I’m not going to say I have a problem but …
This is really getting a little out of hand: five days and ten loaves later, I’m forcing fresh bread on friends and co-workers under the guise of Christmas presents. I’ve been through 15 pounds of flour and now I’m eying the really big bags. You know, the ones on the bottom shelf at the grocery you never thought anyone actually bought. The house smells so good that I don’t want to cook anything that might mask the scent of yeast and fresh bread. We’re having friends over tonight so I’m heading out from the office early to make sure I have time to let the dough rise before dinner. A few observations on the no-knead method:
- The recipe is very adaptable. Feel free to double it, halve it, add fruit, nuts or herbs. It all seems to work. Except for raisins. Raisins are an abomination, since they were grapes not turned into wine.
- Adding a tablespoon of salt instead of just the 1 1/4 helps the flavor a lot and doesn’t have any adverse effects on the rise. Adding a second full tablespoon because you forgot you already added one actually did not hurt the rise too much either. However, the bread did taste a lot like seawater.
- The video called for a 500-600 degree oven and the recipe mentioned 450 degrees. This very much depends on the type of container you are using. A le Creuset round French oven is ideal for this, as is a typical cast Dutch oven. A heavy stock pot works fine, but the temperature needs to be around 400 degrees or you’ll burn the bottom of your bread. A thinner & lighter pot means lower baking temperatures.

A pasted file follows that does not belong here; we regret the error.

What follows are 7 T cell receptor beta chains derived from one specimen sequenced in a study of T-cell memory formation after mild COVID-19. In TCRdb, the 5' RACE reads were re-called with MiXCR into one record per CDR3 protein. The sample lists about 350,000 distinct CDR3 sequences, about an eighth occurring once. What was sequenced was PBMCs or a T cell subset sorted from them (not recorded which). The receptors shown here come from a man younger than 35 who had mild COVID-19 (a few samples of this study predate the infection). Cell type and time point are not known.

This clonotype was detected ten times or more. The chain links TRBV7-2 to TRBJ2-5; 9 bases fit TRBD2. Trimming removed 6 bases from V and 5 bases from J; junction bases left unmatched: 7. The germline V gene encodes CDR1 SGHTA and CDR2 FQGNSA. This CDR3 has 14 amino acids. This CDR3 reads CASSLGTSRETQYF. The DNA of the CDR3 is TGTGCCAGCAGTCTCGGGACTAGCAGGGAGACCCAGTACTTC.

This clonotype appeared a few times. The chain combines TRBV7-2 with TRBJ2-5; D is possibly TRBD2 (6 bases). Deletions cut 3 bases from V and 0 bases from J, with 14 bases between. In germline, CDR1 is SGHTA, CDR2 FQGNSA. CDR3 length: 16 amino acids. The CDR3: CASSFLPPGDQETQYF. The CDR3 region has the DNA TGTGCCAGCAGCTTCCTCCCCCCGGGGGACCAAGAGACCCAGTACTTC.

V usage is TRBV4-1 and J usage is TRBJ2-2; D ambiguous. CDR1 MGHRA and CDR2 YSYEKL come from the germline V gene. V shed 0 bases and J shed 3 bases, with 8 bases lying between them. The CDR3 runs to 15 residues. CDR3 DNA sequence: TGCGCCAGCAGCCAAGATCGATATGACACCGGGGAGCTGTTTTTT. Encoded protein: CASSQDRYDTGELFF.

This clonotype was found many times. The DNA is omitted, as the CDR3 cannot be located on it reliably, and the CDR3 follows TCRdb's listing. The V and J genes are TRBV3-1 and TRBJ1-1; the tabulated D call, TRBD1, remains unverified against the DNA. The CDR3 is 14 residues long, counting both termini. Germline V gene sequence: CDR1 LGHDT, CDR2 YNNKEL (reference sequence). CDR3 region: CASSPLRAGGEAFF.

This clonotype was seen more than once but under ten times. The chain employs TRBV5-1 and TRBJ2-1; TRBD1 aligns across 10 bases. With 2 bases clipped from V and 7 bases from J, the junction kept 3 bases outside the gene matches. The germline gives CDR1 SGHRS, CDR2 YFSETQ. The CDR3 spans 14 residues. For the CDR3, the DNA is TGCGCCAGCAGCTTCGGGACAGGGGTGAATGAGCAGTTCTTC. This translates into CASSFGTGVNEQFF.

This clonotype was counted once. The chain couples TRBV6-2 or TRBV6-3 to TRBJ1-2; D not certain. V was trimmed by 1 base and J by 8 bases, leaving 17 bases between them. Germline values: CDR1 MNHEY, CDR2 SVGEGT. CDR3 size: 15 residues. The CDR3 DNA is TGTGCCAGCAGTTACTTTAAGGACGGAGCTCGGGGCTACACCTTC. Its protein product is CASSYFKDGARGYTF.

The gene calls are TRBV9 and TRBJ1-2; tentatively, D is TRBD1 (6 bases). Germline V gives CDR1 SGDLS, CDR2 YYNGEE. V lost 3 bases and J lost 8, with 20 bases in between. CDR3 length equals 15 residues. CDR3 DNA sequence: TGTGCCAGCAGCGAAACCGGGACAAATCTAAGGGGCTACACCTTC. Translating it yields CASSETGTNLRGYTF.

- Baking multiple batches at once is possible, but you will end up burning yourself as you juggle oven-hot lids. Note that a hot Calphalon lid makes a particular searing noise when it rests on your forearm.
- I found that even at the lower temperatures, the bread was well on its way to browning nicely even before I remov ed the lid for the final fifteen minutes. Keep an eye on it as it colors up, as it probably does not need a full 15 minutes.
- Longer rising times do not seem to hurt or really help. My house is only 62 degrees during the day when no one is at home, and a full 18-20 hours was more than sufficient for the initial fermentation. I did not find that a full two hours was necessary for the secondary rising, so don’t sweat the clock.
- This bread keeps remarkably well. I wrap it in linen towels after it cools, and it tastes fresh (ok, almost) four or five days later. The stuff we buy bought at the local bakery has a half-life of about 12 hours, so this was a happy discovery.